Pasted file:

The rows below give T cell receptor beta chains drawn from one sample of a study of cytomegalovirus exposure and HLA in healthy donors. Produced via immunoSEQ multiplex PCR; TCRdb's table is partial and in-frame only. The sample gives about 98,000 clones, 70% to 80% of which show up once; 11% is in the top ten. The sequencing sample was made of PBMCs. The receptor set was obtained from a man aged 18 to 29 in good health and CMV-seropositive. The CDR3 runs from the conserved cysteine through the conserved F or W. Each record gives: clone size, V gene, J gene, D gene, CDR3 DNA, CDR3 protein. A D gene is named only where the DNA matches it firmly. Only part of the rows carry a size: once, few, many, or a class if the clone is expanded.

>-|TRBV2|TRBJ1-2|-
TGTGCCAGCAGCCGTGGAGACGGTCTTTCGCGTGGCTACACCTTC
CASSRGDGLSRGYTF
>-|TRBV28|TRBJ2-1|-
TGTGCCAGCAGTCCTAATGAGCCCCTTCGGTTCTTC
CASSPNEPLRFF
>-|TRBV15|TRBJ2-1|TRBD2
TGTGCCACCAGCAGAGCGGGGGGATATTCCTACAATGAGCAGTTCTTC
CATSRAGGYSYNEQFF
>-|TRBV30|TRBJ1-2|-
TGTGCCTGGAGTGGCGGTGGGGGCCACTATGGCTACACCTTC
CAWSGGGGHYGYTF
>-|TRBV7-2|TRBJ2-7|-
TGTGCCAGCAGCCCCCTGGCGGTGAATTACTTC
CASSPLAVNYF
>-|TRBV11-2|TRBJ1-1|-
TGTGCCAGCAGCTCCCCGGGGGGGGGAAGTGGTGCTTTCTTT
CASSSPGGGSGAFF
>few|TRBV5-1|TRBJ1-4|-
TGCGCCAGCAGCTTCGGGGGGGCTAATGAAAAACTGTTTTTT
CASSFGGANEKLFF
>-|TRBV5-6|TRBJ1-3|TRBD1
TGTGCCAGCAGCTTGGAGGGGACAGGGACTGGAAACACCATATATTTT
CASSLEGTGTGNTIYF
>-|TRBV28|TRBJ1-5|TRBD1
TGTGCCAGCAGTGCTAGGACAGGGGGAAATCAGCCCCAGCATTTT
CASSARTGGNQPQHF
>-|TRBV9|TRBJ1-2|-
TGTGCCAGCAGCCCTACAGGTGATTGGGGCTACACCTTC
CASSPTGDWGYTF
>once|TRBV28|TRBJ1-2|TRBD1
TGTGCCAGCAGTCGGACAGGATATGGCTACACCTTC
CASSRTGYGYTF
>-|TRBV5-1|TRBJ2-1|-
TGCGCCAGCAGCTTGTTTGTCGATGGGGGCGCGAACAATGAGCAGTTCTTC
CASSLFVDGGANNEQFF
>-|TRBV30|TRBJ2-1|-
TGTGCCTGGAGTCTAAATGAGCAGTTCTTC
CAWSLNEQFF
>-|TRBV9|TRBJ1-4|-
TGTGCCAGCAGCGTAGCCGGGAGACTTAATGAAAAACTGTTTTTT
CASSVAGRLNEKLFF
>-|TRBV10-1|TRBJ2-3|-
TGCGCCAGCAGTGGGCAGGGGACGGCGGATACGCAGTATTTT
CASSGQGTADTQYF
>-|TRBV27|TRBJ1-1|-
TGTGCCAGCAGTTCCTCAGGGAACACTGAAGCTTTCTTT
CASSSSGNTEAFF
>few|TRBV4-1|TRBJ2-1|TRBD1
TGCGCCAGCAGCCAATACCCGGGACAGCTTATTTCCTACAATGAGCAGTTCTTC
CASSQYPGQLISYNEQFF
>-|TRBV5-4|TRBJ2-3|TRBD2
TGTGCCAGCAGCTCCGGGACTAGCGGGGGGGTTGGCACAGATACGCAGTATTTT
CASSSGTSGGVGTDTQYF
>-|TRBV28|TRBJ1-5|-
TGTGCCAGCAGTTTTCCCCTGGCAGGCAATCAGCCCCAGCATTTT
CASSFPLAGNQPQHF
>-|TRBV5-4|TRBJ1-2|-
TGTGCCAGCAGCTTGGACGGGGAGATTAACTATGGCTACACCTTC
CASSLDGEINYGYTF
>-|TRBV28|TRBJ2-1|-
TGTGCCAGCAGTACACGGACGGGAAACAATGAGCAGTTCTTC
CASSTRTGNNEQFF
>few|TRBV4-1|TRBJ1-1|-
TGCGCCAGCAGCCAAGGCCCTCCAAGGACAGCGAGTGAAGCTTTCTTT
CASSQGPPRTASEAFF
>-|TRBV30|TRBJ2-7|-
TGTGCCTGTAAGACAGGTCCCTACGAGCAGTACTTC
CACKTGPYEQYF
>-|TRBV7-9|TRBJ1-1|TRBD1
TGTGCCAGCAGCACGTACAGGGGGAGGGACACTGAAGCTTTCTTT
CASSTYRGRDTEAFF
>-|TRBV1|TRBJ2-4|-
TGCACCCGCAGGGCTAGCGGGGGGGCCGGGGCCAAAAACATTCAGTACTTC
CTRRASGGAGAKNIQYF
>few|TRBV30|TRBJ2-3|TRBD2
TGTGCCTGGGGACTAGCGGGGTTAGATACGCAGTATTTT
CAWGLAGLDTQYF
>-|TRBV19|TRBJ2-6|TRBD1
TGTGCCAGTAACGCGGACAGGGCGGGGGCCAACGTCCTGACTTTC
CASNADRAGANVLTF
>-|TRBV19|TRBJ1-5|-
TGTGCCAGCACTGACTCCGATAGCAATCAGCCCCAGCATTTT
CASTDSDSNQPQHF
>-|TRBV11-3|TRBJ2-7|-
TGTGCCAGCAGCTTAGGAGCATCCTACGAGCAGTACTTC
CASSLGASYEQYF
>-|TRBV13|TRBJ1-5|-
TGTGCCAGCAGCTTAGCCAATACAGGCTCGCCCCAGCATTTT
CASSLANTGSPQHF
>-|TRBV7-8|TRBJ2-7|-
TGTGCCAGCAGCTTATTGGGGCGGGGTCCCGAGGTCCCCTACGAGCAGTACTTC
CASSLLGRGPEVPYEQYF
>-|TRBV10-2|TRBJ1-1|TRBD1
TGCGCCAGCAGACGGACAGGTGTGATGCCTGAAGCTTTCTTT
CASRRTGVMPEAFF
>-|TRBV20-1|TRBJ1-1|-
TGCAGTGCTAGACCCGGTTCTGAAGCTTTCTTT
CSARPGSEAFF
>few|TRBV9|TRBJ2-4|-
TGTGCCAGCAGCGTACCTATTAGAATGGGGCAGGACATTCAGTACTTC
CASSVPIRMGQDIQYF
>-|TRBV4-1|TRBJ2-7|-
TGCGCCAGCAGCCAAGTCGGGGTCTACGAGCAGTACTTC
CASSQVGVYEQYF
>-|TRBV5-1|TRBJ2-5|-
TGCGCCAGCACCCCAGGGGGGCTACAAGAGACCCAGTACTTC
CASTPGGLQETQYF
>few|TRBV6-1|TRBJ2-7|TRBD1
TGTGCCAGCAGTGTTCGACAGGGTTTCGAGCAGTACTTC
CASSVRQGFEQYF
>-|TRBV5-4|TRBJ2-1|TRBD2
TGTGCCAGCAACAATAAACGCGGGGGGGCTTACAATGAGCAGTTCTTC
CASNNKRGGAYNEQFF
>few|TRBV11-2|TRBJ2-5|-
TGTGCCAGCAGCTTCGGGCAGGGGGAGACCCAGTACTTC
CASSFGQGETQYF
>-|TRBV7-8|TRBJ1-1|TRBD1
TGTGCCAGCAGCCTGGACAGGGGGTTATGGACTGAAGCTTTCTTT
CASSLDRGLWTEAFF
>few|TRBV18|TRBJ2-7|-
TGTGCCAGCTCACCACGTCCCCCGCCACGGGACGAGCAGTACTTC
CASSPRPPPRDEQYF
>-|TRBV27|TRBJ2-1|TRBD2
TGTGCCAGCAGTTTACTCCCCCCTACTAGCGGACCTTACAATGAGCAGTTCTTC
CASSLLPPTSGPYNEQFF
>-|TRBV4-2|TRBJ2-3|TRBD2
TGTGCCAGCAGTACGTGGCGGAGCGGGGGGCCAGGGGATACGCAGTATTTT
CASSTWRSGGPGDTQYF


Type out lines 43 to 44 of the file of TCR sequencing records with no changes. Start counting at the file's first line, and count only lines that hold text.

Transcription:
CASSVAGRLNEKLFF
>-|TRBV10-1|TRBJ2-3|-